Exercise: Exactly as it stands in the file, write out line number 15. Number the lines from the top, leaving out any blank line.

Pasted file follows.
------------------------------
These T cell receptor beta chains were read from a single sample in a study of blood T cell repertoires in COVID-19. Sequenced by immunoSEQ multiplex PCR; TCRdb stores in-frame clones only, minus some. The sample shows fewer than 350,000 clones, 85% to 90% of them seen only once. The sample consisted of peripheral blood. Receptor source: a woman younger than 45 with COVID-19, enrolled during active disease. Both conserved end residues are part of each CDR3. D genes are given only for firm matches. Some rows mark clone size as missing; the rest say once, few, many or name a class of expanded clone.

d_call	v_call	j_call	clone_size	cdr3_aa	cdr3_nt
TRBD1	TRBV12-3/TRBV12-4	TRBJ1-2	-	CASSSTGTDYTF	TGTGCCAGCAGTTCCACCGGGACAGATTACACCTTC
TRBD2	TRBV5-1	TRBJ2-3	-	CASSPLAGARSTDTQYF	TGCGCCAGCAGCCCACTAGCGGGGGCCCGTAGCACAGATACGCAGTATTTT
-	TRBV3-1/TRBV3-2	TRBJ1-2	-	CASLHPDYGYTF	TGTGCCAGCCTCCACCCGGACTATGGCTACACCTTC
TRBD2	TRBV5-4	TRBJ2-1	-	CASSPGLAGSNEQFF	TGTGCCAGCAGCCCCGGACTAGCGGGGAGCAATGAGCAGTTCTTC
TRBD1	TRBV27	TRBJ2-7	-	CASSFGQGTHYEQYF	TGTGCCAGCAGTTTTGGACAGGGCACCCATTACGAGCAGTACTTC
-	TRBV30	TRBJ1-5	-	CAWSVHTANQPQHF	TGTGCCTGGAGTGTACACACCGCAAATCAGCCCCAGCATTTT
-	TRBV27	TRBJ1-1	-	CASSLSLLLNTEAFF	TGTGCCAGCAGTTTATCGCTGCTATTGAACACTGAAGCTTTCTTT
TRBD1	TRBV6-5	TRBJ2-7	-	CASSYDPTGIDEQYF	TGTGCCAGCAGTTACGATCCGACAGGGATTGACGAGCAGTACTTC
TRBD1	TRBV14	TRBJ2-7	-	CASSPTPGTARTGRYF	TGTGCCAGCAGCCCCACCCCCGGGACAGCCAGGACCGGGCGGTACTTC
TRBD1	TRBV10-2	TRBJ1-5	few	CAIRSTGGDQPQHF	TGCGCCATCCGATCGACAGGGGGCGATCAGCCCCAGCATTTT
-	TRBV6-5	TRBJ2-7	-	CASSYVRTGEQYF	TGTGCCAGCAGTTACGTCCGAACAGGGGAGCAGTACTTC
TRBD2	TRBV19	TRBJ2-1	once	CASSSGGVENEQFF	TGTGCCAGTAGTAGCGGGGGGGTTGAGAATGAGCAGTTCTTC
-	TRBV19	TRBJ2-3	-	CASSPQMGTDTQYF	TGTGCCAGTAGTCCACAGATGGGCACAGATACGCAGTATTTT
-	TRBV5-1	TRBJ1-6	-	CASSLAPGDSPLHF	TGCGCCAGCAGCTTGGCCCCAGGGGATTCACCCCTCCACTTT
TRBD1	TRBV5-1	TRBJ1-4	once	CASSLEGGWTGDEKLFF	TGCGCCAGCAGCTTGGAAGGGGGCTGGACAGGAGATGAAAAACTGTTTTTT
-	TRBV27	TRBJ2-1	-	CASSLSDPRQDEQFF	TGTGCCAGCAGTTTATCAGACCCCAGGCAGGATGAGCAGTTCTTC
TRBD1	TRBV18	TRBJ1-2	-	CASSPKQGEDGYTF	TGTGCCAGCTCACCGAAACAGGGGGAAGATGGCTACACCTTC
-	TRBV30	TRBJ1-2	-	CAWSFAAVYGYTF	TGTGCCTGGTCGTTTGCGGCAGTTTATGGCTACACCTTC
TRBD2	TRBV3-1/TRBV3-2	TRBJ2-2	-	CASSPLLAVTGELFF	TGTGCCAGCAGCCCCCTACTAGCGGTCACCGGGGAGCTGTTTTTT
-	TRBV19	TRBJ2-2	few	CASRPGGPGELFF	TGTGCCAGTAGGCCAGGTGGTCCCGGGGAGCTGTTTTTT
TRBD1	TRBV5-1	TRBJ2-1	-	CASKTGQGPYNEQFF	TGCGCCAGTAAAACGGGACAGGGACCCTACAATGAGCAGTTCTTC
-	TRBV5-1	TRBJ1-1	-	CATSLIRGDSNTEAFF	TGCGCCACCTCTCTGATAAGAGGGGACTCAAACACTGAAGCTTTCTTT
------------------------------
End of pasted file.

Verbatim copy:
-	TRBV19	TRBJ2-3	-	CASSPQMGTDTQYF	TGTGCCAGTAGTCCACAGATGGGCACAGATACGCAGTATTTT